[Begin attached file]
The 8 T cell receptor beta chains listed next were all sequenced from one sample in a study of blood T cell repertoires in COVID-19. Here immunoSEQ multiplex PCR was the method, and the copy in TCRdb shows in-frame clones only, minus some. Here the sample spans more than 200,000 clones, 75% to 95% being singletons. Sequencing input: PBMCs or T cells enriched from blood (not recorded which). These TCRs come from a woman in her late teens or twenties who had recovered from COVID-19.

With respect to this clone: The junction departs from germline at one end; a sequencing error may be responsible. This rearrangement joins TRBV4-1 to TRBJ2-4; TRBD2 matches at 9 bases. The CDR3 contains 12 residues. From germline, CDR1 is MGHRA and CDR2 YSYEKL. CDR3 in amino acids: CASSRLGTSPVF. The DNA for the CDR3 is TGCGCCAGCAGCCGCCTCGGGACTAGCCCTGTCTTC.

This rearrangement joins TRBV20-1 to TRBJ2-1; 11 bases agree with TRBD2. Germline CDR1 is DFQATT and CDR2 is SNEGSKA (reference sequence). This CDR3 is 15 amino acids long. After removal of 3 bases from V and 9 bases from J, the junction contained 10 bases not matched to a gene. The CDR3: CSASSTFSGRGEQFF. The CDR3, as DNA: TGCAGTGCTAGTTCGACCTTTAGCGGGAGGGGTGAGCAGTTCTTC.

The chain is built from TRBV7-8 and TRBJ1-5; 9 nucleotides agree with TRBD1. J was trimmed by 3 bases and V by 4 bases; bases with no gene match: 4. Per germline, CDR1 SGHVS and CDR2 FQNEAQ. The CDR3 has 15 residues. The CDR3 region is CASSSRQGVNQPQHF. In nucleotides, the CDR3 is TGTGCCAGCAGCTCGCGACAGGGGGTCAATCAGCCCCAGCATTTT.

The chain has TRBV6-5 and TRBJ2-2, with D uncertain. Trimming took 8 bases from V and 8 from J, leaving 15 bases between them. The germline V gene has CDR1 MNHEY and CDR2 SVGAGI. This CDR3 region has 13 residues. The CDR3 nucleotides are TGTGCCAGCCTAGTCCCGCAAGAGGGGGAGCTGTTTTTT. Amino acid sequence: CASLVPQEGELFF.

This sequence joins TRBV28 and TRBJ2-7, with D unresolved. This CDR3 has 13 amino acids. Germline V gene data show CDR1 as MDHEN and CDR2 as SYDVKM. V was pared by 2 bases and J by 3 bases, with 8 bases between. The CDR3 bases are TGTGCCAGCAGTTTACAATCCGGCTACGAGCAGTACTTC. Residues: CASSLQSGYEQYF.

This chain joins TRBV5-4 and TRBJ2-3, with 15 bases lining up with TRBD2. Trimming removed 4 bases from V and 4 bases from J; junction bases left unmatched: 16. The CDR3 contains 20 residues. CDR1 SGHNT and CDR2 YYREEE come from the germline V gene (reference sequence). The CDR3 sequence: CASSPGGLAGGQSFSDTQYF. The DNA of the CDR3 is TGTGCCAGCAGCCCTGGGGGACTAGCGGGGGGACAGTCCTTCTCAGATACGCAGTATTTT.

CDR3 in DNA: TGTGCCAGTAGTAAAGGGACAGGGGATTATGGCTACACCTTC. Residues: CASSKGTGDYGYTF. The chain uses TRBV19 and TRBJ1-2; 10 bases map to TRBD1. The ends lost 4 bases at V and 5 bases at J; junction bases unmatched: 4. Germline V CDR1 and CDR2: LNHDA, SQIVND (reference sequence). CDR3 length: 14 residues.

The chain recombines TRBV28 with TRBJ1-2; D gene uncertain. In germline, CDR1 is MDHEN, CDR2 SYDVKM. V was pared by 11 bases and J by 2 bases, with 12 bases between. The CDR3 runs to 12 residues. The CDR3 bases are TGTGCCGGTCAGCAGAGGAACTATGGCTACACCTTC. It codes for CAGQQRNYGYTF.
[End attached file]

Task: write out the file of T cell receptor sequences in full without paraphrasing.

The 8 T cell receptor beta chains listed next were all sequenced from one sample in a study of blood T cell repertoires in COVID-19. Here immunoSEQ multiplex PCR was the method, and the copy in TCRdb shows in-frame clones only, minus some. Here the sample spans more than 200,000 clones, 75% to 95% being singletons. Sequencing input: PBMCs or T cells enriched from blood (not recorded which). These TCRs come from a woman in her late teens or twenties who had recovered from COVID-19.

With respect to this clone: The junction departs from germline at one end; a sequencing error may be responsible. This rearrangement joins TRBV4-1 to TRBJ2-4; TRBD2 matches at 9 bases. The CDR3 contains 12 residues. From germline, CDR1 is MGHRA and CDR2 YSYEKL. CDR3 in amino acids: CASSRLGTSPVF. The DNA for the CDR3 is TGCGCCAGCAGCCGCCTCGGGACTAGCCCTGTCTTC.

This rearrangement joins TRBV20-1 to TRBJ2-1; 11 bases agree with TRBD2. Germline CDR1 is DFQATT and CDR2 is SNEGSKA (reference sequence). This CDR3 is 15 amino acids long. After removal of 3 bases from V and 9 bases from J, the junction contained 10 bases not matched to a gene. The CDR3: CSASSTFSGRGEQFF. The CDR3, as DNA: TGCAGTGCTAGTTCGACCTTTAGCGGGAGGGGTGAGCAGTTCTTC.

The chain is built from TRBV7-8 and TRBJ1-5; 9 nucleotides agree with TRBD1. J was trimmed by 3 bases and V by 4 bases; bases with no gene match: 4. Per germline, CDR1 SGHVS and CDR2 FQNEAQ. The CDR3 has 15 residues. The CDR3 region is CASSSRQGVNQPQHF. In nucleotides, the CDR3 is TGTGCCAGCAGCTCGCGACAGGGGGTCAATCAGCCCCAGCATTTT.

The chain has TRBV6-5 and TRBJ2-2, with D uncertain. Trimming took 8 bases from V and 8 from J, leaving 15 bases between them. The germline V gene has CDR1 MNHEY and CDR2 SVGAGI. This CDR3 region has 13 residues. The CDR3 nucleotides are TGTGCCAGCCTAGTCCCGCAAGAGGGGGAGCTGTTTTTT. Amino acid sequence: CASLVPQEGELFF.

This sequence joins TRBV28 and TRBJ2-7, with D unresolved. This CDR3 has 13 amino acids. Germline V gene data show CDR1 as MDHEN and CDR2 as SYDVKM. V was pared by 2 bases and J by 3 bases, with 8 bases between. The CDR3 bases are TGTGCCAGCAGTTTACAATCCGGCTACGAGCAGTACTTC. Residues: CASSLQSGYEQYF.

This chain joins TRBV5-4 and TRBJ2-3, with 15 bases lining up with TRBD2. Trimming removed 4 bases from V and 4 bases from J; junction bases left unmatched: 16. The CDR3 contains 20 residues. CDR1 SGHNT and CDR2 YYREEE come from the germline V gene (reference sequence). The CDR3 sequence: CASSPGGLAGGQSFSDTQYF. The DNA of the CDR3 is TGTGCCAGCAGCCCTGGGGGACTAGCGGGGGGACAGTCCTTCTCAGATACGCAGTATTTT.

CDR3 in DNA: TGTGCCAGTAGTAAAGGGACAGGGGATTATGGCTACACCTTC. Residues: CASSKGTGDYGYTF. The chain uses TRBV19 and TRBJ1-2; 10 bases map to TRBD1. The ends lost 4 bases at V and 5 bases at J; junction bases unmatched: 4. Germline V CDR1 and CDR2: LNHDA, SQIVND (reference sequence). CDR3 length: 14 residues.

The chain recombines TRBV28 with TRBJ1-2; D gene uncertain. In germline, CDR1 is MDHEN, CDR2 SYDVKM. V was pared by 11 bases and J by 2 bases, with 12 bases between. The CDR3 runs to 12 residues. The CDR3 bases are TGTGCCGGTCAGCAGAGGAACTATGGCTACACCTTC. It codes for CAGQQRNYGYTF.